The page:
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I Knit Around

Monday, February 06, 2006

Monday Update - Fuchsias, Dyeing, and Marching to the 99's


One of my favorite flowers has always been the fuchsia. Particularly the ones that come in a combination of hot pink and purple, hanging amongst green leaves. There's just something so magical about them, the shape and colors seem so improbable in our often dreary world.

They make me smile.

fuchsia-juella-2.jpg
Fuchsia Photo respectfully borrowed from the web - please visit the source to see more!

Not having a garden of any sort to work with - and precious little indoor space to accommodate even hanging plants - I haven't had any fuchsias in years. When something isn't in your life every day, you can forget how much you like them.

What reminded me of fuchsias this weekend?

This did:

Wilton Food Color Dyed Yarn
Wilton Food Color Dyed Laceweight Wool

When I started working on this, my original intent was to do a blend of Pink-Orange-Yellow. Only I found that my supply of Wilton Yellow paste food color was so old as to be unusuable. So I had to re-group and come up with something different. Little did I know that I was remembering the combination of colors that I love so much in fuchsias!

The reason I was dyeing wool this weekend? The Craft Goddesses are doing a wool dyeing project this Tuesday night, and I'm the "teacher". I put the term "teacher" in quotes because, well - what you see above is only the second and third skeins of wool I've ever dyed. But I'm the only one of us three who has done it at all, you see, and so I'm going to be the guide and helper as the others dye their own for the first time.

I wanted to do mine ahead of time so that I could firm up my understanding of how to go about this - and thus, be better able to guide the other Goddesses through the process. My original dye project, known in this blog as The Electric Kool-Aid Dyeing Test, was done with Kool-Aid dyes, a skein of ecru-colored Merino Oro yarn, and far more bravado than know-how. It came out pretty well, but I knew I could refine my approach - and should, if I was going to teach others.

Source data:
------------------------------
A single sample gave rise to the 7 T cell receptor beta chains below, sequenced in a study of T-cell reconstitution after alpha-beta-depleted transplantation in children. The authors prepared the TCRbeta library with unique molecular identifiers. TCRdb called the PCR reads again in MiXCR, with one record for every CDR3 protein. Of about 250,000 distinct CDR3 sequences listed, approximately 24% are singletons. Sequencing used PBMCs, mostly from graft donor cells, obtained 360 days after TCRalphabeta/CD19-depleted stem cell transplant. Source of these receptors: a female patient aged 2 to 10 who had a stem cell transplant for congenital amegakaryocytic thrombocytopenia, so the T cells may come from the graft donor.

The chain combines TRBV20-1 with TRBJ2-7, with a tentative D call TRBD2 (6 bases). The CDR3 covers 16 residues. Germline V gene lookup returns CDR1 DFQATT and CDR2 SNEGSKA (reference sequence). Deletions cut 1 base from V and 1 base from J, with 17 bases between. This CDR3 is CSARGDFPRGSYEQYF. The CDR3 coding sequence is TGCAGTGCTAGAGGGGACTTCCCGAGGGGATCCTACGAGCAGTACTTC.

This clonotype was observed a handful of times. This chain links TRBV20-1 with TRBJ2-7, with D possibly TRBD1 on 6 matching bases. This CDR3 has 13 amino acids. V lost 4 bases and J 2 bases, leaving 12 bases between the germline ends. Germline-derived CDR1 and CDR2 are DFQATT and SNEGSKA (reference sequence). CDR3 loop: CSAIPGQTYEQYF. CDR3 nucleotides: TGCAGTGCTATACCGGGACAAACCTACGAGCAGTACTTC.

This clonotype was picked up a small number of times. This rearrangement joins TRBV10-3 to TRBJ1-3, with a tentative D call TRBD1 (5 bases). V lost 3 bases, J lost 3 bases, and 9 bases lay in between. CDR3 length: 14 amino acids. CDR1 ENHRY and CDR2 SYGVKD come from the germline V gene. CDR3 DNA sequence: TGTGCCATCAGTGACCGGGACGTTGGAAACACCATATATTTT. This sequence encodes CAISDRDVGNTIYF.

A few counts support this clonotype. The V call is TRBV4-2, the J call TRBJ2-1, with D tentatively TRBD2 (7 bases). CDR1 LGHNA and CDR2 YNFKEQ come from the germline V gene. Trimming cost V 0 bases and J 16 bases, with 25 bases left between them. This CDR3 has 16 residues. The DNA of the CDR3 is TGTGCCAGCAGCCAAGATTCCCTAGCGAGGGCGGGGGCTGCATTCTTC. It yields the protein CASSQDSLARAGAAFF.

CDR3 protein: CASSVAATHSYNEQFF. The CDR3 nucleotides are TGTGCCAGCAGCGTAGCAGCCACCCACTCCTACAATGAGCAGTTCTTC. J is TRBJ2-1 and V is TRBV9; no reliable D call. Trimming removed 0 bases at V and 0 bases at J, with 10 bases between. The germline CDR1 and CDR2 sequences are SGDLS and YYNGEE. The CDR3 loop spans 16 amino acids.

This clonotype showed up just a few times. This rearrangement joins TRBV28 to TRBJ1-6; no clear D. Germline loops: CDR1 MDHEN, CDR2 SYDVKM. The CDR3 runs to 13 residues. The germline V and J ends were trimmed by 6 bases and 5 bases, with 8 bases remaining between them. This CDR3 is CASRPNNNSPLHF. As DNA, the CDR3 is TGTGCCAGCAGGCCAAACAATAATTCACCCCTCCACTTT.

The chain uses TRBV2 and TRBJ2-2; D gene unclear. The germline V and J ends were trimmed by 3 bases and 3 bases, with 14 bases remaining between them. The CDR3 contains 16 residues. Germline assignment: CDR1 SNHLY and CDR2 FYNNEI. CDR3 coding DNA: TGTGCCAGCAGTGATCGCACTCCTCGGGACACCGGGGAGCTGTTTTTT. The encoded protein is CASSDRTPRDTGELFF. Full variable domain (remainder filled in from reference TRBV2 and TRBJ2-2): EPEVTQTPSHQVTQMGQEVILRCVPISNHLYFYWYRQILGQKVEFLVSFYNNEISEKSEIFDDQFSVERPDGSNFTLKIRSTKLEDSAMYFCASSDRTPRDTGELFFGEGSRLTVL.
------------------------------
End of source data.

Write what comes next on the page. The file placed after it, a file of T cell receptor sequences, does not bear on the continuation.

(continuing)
My yarn this time is two skeins of KnitPicks Paint-Your-Own lace yarn. My colors: primarily Wilton Food Colors (Rose and Violet), with some Kool-Aid (Watermelon-Kiwi for green, Berry Blue for, well....blue).

How I Did It

I started as I had with the last time I dyed - I soaked a skein of yarn in water, then coiled it in a single layer in a Pyrex casserole dish (microwave-safe). Last time, I added water to cover the yarn, then a huge splash of vinegar right into the casserole.I directly dumped Kool-Aid packets into cups and added a random amount of water, then poured it on the yarn.

This time, I mixed my colors differently. I used hot water, measured into glass jars - one cup per jar. Based on some proportions I found on the web, each jar also got 1 Tablespoon of white vinegar. Using wooden craft sticks, I scooped out small quantities of the Wilton paste food colors and stirred them into the jars. For the Rose food color, which yielded the hot pink you see in my yarn, I used about 3 of these little scoops - each maybe the size of half a pea. For the Violet, I used one such scoop.

The violet looked too blue in the jar for my taste, so I added a half-pea scoop of the Rose there as well.

Wilton Food Color Dyed Yarn - Detail
A Closer Look at the Colors

I used Watermelon-Kiwi Kool-Aid for a green note. Again, I measured one cup of hot water and 1 Tablespoon of vinegar, and I stirred in one package of the Kool-Aid mix.

I poured each of these colors onto the yarn in the casserole, trying to keep them in distinctly separate parts of the skein. This was hard, because the way the skein coiled it came into contact with itself at multiple places along its length. After putting all three colors on the yarn, and pressing down a bit to try to spread the dye through, I microwaved the casserole, yarn and all, for about 3 minutes.

While the first yarn was in the microwave, I repeated the process with the second skein of yarn in an 8x8 pyrex baking dish. As you can see from the pictures above, I didn't get quite the same sequence of colors. I also think there was even more of an issue of the color spreading to other parts of the skein that were in contact because of the way it was coiled in the dish. The skein on the left in each picture was the one in the 8x8 pan, and you can see if you look closely that there were some muddy areas from colors mixing.

After placing the second skein in the microwave, I spread out some plastic wrap so I could take the first out of its casserole dish and examine the results. When I turned it over, I was disappointed to find that the color hadn't penetrated to the bottom well. That side was distinctly paler, and there appeared to be areas in the middle of the bundled yarn that hadn't received color at all.

How I Fixed The Problem